The cable 54' may be treated, in a manner known per se, to be supple and deformable, as is shown in FIG. 12, at a temperature which is close to the ambient temperature (in the vicinity of 25 naturally, when once it is in position in the duct, via the sheath, and heated to a temperature close to that of the body of the patient, while preserving a certain elasticity, a curved form defined during the preliminary treatment, such as is shown in FIG. 13. A cable of this type can easily be introduced into the sheath until it is close to the area 70 thereof, upstream of the end distal part 82a thereof, since it adapts perfectly to the trajectory followed by the sheath. Once introduced, it reheats progressively on contact with the sheath, (and with the hollow rod) which is (are) kept at temperature by the blood of the patient, which initiates a change in its shape: the cable returns to the curvature defined during its treatment which thus allows the operating surgeon to direct, from a distance, the distal end of the sheath towards the axis of the duct to "release" a filter of this type in a substantially central position.
According to a further embodiment of the invention, the cable 54 having a naturally curved shape, may be produced from a material with a shape memory; this material having very high properties of elasticity optionally associated with properties of shape memory. The above-mentioned alloys of the "Nitinol" type also have, in their resilient phase (austenitic structure) a resilient draw out rate of between approximately 5 and 10%, and preferably 6 and 8%, this rate corresponding to the formula (d.sub.max -d) sample produced from a shape memory alloy, d.sub.max being the maximum length of this same sample under axial constraint up to the limit of the area of elasticity, the result being expressed in percent (%).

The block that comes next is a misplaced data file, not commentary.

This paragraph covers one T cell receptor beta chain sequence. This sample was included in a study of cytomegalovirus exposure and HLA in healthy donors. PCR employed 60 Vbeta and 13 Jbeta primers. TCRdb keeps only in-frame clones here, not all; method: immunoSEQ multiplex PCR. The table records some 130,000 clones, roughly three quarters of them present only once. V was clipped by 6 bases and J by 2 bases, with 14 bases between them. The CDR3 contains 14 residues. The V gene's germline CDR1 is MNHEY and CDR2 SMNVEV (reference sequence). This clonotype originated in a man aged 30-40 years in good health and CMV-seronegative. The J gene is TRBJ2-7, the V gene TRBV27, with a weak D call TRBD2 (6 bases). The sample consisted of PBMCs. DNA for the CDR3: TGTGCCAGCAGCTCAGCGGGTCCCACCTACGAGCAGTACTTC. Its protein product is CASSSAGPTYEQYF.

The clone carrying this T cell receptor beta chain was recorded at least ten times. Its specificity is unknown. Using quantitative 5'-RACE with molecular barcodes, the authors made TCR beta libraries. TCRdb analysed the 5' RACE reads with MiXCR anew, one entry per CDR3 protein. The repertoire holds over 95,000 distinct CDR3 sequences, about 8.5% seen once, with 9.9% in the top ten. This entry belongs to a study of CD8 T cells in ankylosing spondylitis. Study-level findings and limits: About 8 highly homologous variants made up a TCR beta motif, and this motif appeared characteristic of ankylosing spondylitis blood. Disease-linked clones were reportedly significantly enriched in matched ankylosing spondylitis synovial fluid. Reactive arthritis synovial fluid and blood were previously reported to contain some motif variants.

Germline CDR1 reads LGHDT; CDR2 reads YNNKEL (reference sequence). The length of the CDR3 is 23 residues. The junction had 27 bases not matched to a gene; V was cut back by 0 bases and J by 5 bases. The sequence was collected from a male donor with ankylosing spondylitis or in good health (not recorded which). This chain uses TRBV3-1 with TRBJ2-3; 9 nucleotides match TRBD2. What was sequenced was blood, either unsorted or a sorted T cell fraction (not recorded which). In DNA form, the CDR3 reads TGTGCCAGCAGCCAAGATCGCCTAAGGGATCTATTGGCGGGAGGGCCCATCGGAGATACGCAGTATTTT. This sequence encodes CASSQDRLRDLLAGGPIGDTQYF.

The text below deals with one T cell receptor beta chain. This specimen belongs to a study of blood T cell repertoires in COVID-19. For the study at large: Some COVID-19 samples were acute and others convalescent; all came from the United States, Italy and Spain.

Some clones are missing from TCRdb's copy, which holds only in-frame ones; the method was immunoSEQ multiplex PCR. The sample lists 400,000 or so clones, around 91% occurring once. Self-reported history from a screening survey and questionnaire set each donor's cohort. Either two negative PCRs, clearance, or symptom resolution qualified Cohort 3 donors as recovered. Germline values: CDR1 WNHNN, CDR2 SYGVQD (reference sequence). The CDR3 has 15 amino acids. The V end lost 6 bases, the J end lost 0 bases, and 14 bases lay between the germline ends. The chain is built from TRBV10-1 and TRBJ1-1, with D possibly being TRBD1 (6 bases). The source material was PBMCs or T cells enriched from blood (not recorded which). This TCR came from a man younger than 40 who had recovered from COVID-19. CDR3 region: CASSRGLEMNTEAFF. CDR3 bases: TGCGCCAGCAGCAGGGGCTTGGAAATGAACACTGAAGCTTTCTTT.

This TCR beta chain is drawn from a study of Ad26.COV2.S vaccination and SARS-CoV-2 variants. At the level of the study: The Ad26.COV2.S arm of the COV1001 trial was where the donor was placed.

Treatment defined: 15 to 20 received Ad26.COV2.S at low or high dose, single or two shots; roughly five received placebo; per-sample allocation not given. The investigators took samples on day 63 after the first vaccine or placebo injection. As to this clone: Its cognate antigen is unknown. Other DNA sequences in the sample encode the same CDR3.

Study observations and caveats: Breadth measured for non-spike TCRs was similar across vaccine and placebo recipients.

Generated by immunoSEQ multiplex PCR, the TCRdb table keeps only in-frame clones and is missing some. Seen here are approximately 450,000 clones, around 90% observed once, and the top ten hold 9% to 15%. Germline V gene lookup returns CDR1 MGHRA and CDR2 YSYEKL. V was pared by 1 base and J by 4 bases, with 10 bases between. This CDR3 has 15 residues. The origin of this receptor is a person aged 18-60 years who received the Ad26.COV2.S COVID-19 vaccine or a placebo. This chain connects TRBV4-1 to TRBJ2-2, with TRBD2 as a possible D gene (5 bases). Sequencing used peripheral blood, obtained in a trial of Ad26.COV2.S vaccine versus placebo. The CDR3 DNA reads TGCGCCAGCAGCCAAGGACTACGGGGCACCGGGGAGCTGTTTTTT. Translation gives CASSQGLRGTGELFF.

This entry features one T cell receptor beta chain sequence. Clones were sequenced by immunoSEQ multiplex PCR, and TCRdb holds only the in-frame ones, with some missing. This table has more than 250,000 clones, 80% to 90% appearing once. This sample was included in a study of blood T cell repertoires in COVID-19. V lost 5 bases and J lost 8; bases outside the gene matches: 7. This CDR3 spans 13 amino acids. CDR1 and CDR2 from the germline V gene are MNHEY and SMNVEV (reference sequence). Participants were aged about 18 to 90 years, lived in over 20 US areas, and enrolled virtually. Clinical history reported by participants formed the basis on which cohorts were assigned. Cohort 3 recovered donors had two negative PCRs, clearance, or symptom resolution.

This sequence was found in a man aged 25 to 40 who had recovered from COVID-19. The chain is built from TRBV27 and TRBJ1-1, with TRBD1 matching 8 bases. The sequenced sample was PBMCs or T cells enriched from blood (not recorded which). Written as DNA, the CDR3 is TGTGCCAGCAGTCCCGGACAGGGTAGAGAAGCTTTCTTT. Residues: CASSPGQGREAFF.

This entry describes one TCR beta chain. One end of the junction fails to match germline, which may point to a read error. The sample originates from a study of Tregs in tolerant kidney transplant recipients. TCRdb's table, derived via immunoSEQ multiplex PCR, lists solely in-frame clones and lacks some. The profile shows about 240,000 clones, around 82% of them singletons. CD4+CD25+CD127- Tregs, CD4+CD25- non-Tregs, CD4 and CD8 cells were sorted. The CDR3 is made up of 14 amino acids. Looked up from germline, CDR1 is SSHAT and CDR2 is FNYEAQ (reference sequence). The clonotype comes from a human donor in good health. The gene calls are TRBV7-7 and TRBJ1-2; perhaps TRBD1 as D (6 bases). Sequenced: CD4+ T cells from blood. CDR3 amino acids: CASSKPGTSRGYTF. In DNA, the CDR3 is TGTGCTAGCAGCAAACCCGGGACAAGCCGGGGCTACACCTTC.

According to a further embodiment, the sheath 8 may comprise a supple tube of which at least one tubular part, located in the distal area of the sheath, is provided from a shape memory material,
this part constituting said centering means of the device. Thus, during the introduction of the sheath into the body of the patient, the part produced from a shape memory material
is progressively warmed by the blood of the patient until the transition temperature of this material, this part then tending to assume a curved shape (defined during a preliminary treatment which is known per se) permitting at least the distal end of the sheath to be drawn away from the wall of the vessel while being directed towards the axis of the duct. The position of this end may subsequently be corrected, if necessary, for example, by means of a control rod introduced into the sheath or a metal cable.
Furthermore, it may also be envisaged that a device for implanting filters, called Mobin-Uddin, which may be positioned by the known seldinger method (cf. for example U.S. Pat. No. 4,727,873) be used. A device of this type comprises a sheath, designated 8' in FIG. 14, which comprises a principal tubular part 8a extending along the axis 81' from the proximal end 83' of the sheath and being extended by a tubular end part 8b'. For example, the principle part, the exterior and interior diameters of which are, respectively, less than those of the part 8b', may be produced from a flexible material such as a biocompatible plastics material, the end part being rigid and metallic (for example of stainless steel). This part 8b', which is shorter than the part 8a', has a length which is adopted to completely accommodate the